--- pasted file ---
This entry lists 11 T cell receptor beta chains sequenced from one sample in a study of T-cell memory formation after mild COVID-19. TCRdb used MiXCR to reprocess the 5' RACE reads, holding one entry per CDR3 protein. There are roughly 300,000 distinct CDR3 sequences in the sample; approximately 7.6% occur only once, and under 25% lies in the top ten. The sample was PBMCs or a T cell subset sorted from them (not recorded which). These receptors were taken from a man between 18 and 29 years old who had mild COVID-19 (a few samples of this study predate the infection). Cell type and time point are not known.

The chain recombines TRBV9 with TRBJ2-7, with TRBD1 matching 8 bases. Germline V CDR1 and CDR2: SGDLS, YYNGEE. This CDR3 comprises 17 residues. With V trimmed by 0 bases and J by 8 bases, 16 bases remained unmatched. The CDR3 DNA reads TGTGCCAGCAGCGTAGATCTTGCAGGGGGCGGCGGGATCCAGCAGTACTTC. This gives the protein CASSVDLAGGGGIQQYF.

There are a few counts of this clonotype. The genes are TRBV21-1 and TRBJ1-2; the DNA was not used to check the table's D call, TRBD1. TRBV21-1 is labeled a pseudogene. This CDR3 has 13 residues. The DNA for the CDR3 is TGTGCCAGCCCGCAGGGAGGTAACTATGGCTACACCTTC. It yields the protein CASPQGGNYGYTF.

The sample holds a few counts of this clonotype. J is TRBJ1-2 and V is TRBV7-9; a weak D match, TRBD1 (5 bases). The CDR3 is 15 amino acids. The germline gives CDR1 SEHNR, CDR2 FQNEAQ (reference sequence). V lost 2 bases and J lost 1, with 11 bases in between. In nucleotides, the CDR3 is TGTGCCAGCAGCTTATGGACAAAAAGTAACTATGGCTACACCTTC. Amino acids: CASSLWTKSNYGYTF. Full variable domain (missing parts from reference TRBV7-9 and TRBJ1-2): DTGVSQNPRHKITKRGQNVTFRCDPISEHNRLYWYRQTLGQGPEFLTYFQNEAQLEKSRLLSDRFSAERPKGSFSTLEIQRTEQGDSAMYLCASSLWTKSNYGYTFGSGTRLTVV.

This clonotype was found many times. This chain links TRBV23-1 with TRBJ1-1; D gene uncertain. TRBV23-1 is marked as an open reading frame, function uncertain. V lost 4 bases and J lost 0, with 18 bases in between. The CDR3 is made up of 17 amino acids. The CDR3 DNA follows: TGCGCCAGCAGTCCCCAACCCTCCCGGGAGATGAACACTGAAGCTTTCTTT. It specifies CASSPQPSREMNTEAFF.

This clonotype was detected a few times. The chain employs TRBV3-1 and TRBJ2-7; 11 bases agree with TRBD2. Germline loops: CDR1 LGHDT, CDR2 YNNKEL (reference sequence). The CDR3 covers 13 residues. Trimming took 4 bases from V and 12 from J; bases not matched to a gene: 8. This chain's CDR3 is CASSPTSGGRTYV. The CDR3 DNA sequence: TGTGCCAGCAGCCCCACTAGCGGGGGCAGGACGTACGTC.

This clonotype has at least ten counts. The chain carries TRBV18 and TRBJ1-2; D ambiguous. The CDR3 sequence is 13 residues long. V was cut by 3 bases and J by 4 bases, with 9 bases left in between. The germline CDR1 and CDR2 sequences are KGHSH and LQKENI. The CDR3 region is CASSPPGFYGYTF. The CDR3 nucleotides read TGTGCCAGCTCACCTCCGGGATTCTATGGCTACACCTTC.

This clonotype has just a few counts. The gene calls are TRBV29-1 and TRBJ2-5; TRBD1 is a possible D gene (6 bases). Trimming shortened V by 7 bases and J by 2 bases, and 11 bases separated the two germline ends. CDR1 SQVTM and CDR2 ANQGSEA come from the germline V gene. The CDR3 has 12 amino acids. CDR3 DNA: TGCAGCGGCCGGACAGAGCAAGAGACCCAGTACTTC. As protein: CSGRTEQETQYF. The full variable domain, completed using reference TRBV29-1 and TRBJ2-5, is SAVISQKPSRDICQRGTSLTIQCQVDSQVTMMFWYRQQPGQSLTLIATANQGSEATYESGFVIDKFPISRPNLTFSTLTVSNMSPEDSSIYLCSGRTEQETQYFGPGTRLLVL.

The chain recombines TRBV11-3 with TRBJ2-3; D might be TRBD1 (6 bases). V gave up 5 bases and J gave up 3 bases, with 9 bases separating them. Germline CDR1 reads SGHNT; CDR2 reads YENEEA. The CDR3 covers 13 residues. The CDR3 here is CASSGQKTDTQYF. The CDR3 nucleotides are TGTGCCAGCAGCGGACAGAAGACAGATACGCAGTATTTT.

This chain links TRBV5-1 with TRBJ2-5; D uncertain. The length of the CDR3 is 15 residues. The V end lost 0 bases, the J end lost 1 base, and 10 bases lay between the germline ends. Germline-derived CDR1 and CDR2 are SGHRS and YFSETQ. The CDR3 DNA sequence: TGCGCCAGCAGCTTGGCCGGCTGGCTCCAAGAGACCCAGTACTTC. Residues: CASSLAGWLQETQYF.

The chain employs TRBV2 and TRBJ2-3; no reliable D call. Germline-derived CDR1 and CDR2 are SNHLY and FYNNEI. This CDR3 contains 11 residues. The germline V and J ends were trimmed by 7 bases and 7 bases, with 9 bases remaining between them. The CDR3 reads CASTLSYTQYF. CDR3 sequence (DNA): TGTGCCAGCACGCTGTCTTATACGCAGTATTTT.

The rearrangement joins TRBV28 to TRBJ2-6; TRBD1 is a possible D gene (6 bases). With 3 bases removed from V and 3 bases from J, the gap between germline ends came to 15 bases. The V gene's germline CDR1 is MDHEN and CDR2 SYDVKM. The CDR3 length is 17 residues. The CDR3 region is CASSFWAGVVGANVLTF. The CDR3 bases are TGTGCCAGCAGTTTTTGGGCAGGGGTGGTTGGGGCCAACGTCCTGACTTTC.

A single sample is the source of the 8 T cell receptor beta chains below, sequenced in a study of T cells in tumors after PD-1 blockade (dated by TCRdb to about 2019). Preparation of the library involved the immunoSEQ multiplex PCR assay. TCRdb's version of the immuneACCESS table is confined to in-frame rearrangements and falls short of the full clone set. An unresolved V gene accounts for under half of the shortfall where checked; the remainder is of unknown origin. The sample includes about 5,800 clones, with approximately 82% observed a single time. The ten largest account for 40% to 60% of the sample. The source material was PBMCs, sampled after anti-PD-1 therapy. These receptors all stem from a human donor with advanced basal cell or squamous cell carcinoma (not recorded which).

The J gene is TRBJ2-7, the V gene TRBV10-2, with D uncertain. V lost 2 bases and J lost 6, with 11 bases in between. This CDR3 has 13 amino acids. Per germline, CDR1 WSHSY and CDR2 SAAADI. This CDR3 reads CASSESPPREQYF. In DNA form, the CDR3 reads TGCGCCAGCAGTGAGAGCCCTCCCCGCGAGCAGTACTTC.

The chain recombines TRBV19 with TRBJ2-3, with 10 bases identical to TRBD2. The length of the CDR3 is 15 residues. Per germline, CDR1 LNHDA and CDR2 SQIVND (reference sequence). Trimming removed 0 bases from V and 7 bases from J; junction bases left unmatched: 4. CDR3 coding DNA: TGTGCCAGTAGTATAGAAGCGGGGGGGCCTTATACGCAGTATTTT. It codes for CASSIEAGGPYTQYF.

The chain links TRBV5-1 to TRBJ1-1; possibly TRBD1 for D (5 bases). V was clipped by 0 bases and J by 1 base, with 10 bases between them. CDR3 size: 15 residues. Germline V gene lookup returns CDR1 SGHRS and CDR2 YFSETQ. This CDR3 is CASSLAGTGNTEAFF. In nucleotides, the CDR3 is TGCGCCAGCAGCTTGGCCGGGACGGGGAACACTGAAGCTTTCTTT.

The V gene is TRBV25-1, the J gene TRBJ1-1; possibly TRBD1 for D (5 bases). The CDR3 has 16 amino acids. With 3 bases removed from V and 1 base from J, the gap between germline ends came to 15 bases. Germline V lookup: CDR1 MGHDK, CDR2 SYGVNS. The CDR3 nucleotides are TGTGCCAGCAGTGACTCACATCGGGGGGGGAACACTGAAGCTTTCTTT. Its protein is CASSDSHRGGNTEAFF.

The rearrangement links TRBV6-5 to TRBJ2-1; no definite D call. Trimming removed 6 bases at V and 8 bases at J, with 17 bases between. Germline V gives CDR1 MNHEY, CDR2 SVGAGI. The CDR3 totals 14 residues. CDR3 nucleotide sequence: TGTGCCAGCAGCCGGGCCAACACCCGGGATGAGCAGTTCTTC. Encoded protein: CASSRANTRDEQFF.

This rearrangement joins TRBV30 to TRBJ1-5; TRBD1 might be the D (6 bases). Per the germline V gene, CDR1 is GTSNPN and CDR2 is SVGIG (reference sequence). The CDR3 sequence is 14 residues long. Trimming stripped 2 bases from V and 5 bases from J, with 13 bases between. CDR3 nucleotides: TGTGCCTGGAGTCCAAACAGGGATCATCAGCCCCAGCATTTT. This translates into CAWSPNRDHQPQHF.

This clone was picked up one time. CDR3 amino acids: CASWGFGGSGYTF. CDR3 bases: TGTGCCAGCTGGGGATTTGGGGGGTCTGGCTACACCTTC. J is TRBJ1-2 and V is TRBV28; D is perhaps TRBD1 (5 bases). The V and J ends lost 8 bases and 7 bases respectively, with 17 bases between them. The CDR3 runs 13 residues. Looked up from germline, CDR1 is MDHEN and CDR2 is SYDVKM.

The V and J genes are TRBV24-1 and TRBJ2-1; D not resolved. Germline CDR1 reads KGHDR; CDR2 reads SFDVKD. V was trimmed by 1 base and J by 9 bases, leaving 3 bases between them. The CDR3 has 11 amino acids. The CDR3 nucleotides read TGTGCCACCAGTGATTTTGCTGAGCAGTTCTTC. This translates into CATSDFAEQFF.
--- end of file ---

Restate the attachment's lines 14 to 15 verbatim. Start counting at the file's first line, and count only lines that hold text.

The J gene is TRBJ2-7, the V gene TRBV10-2, with D uncertain. V lost 2 bases and J lost 6, with 11 bases in between. This CDR3 has 13 amino acids. Per germline, CDR1 WSHSY and CDR2 SAAADI. This CDR3 reads CASSESPPREQYF. In DNA form, the CDR3 reads TGCGCCAGCAGTGAGAGCCCTCCCCGCGAGCAGTACTTC.

The chain recombines TRBV19 with TRBJ2-3, with 10 bases identical to TRBD2. The length of the CDR3 is 15 residues. Per germline, CDR1 LNHDA and CDR2 SQIVND (reference sequence). Trimming removed 0 bases from V and 7 bases from J; junction bases left unmatched: 4. CDR3 coding DNA: TGTGCCAGTAGTATAGAAGCGGGGGGGCCTTATACGCAGTATTTT. It codes for CASSIEAGGPYTQYF.